Europe’s ban on Russian diesel could send pump prices even higher
(CNN) — Europe is scrambling to buy diesel fuel from Russia before a ban on imports comes into force in early February, but the frantic stockpiling is unlikely to prevent a new price shock for truckers, drivers and businesses.
In the first two weeks of January, European countries snapped up almost 8 million barrels of Russian diesel, according to energy data provider Vortexa, roughly on par with imports this time last year before Russia invaded Ukraine. Imports in the fourth quarter of 2022 were up nearly 19% on the same period the previous year.
Since Russia’s invasion in February last year, the European Union has made a huge effort to wean itself off Moscow’s oil and natural gas supplies. That has included a ban on all Russian seaborne crude oil imports, which came into force in December.
EU countries drastically reduced their imports of crude from Russia ahead of the ban, but that isn’t happening with diesel because it’s much harder to find alternative sources of the fuel.
Russia is the bloc’s biggest supplier, making up 29% of its total diesel imports last year, data from Rystad Energy shows. The fuel is the continent’s “economic workhorse,” Mark Williams, a research director at Wood Mackenzie, told CNN.
It is used to power the “vast majority” of transportation for goods and commodities around Europe, he said, as well as fueling the bloc’s fleet of diesel cars. About 91% of vans and 96% of all trucks run on diesel, as well as roughly 42% of passenger cars, according to the European Automobile Manufacturer’s Association.
“The main difference we see is that Europe was, for months, reducing Russian crude imports before the December deadline began,” Jay Maroo, a senior analyst at Vortexa, told CNN.
“On diesel we see the opposite, where imports have picked up — almost a final dash before the finish line,” he added.
In the last three months of 2022, the bloc imported an average of 604,000 barrels per day of Russian diesel via seaborne tankers, compared to the 508,000 barrels per day imported during the same period the year before, Vortexa data shows.
The EU ban will tighten the global market for diesel, Williams said, unless Russia can successfully divert its cargoes to Latin America and Africa, regions which typically import from the United States. That would free up US barrels to be sent to Europe, plugging the gap left by Moscow, he said.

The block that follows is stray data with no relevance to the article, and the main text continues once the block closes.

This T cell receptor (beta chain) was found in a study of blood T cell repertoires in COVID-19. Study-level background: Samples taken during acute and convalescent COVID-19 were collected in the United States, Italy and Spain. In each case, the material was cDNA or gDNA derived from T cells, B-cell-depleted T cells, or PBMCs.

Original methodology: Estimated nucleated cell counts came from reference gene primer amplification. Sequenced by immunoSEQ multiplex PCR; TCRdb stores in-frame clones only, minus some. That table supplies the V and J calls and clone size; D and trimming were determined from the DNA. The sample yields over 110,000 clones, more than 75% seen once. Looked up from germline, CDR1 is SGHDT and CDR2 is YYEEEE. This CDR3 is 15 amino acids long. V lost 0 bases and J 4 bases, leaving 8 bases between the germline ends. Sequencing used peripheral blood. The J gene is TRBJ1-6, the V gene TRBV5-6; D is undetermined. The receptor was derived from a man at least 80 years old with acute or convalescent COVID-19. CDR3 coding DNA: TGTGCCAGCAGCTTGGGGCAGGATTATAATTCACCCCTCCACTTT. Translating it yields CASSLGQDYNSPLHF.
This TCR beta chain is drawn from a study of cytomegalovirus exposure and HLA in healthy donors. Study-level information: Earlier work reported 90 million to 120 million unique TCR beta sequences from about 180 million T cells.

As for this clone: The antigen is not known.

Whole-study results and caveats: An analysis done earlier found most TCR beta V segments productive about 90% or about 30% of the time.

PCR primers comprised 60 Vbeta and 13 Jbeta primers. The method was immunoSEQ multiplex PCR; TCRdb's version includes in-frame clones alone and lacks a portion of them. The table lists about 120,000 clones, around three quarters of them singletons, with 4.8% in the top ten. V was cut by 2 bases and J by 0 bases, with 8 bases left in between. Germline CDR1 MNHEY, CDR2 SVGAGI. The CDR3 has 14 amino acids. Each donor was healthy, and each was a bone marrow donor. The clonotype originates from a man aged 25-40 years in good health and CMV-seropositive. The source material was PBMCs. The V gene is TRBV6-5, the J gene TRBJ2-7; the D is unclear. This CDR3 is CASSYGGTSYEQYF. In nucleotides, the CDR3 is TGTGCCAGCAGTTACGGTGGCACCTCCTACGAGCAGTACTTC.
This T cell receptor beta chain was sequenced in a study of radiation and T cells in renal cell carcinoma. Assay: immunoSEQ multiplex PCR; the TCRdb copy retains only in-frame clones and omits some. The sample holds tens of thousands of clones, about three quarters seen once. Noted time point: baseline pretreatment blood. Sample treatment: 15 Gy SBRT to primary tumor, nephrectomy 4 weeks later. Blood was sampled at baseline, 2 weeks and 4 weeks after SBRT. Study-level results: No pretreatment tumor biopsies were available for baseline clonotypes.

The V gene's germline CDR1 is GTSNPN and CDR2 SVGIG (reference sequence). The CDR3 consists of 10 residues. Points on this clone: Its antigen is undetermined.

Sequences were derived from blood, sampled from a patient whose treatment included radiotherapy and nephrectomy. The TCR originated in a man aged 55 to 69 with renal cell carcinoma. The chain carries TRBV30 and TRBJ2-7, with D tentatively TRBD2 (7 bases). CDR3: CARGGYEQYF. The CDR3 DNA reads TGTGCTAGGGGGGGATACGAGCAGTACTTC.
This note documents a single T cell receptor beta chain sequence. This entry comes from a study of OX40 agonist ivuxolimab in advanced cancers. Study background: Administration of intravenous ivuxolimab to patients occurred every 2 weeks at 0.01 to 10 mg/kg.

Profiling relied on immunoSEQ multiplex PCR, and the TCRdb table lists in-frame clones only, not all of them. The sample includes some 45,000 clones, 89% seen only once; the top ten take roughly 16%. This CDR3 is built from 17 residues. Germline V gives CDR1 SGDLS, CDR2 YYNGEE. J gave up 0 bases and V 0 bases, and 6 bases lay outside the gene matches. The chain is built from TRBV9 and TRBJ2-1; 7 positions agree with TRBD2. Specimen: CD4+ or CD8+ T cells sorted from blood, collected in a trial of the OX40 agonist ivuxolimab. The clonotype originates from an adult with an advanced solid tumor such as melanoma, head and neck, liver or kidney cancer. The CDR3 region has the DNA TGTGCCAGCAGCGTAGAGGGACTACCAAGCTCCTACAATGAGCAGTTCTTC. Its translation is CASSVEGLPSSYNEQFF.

But importing diesel from suppliers further afield, including the United States and Saudi Arabia, will push up freight costs, feeding into higher consumer prices, he said.
“We are expecting diesel prices to rise in Europe. We’re expecting a spike sort of February, March time,” Williams said.
According to Wood Mackenzie’s estimates, the difference between the price of crude oil and the diesel it produces will average $40 for the first three months of this year. That’s up a whopping 470% from the average difference for the whole of 2021, before Russia’s invasion sent prices soaring.
The average EU cost of a liter of diesel at the pump hit €1.77 ($1.92) on January 9, up from €1.50 ($1.63) the same time last year, data from the European Commission shows.
France could be hit especially hard. Europe’s second largest economy is also its biggest buyer of diesel, responsible for 22% of all seaborne imports over the past three years, according to Vortexa data.
But Jorge León, a senior vice president at Rystad Energy, told CNN that the impact of the ban won’t be felt immediately in Europe because of the large amount of diesel in its stocks.
The European Union has also “done its work to find alternative suppliers,” he said, including Kuwait, which opened a massive oil refinery in November capable of producing 600,000 barrels per day of diesel. That could help cushion the impact of losing Russian supplies.
But if Europe sees a strong rebound in demand as the economy picks up, consumers can expect price rises, he added.
“Deliveries are going to be a bit more expensive… filling up [a] car is going to be a bit more expensive,” León said.
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